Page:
Definition: An attempt to influence another’s behavior for one’s own benefit; to control
Characters in Literature: The pig Napoleon (Animal Farm); Melisande (Kushiel’s Dart); President Snow (Hunger Games trilogy) and, not a book, but I’d be remiss if I didn’t mention Dr. Gregory House!
Common Portrayals: Loan sharks; car salesmen; the popularity crowd; the head cheerleader or ‘it’ girl in school, the shrewd boss or co-worker.
Clichés to Avoid: Conniving politicians, manipulation to gain acceptance as a plot device (Hazing, breaking the law for a gang initiation, etc); the popular & manipulative cheerleader/rich girl/prom queen-to-be forcing others to bend to her will in order to curry favor; beautiful women who use their looks to get people to do what they want; strong-arming military figures, underhanded governments, etc.
Twists on the Traditional Manipulative Character:
▪ Most manipulators see themselves as being ‘in the right’ and so feel it’s okay to manipulate in a given situation. However, sometimes incredible characterization comes out from people who are not born manipulators. Take Peeta from the Hunger Games…manipulating the Capitol audience during talk shows is something he does well, yet goes against his nature. Show us scenarios like this where the need causes manipulation to come out as a characteristic when it is not natural to do so.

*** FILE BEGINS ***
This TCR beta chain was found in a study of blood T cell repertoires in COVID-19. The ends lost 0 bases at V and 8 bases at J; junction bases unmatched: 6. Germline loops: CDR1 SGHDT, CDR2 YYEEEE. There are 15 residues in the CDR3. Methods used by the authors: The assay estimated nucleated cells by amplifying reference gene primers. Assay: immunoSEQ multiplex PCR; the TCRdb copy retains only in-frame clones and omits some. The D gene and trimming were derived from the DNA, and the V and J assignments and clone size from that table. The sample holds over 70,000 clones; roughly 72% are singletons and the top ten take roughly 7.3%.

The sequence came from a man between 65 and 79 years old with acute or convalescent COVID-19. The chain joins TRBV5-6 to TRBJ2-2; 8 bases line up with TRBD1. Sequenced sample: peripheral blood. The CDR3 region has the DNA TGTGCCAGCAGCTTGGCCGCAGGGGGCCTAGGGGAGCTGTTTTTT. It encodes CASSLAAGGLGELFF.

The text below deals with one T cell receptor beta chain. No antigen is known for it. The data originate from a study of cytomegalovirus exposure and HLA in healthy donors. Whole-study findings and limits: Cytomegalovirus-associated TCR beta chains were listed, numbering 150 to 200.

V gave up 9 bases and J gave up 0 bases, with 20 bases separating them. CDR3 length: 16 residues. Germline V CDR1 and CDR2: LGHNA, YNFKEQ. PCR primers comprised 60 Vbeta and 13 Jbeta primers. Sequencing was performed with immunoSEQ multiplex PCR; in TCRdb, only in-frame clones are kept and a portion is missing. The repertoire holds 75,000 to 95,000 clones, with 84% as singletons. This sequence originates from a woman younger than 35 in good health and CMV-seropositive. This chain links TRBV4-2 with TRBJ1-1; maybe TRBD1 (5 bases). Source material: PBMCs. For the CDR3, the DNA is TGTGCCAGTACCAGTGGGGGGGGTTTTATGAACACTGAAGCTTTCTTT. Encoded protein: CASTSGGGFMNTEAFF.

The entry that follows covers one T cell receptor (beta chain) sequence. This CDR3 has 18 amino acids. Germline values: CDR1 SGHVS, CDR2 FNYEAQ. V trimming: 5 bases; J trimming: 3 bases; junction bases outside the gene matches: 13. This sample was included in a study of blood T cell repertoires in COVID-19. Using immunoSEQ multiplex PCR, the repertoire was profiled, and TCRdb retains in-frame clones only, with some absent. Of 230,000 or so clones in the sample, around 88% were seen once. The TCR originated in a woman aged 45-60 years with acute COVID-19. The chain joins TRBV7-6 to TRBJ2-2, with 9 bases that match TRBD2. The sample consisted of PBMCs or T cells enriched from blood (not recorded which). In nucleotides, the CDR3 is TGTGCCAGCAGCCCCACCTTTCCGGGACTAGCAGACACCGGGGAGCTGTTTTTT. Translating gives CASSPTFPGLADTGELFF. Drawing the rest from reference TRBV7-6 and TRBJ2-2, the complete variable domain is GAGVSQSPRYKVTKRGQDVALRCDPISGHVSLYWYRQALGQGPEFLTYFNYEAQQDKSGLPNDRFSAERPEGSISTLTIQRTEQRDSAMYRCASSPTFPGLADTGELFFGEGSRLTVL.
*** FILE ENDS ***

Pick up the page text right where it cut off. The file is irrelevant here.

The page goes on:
▪ Most manipulators in fiction are very intelligent and shrewd. Try pairing manipulation with someone of lower intelligence, or someone who sees themselves as influential but really…they suck at it.
▪ Again, most cases of manipulation seem to come with strong intent and the character embracing their own sneaky or shrewd nature. Show us a character who knows they have a tendency to be manipulative or influential, but they fight against it from a desire to not be that way
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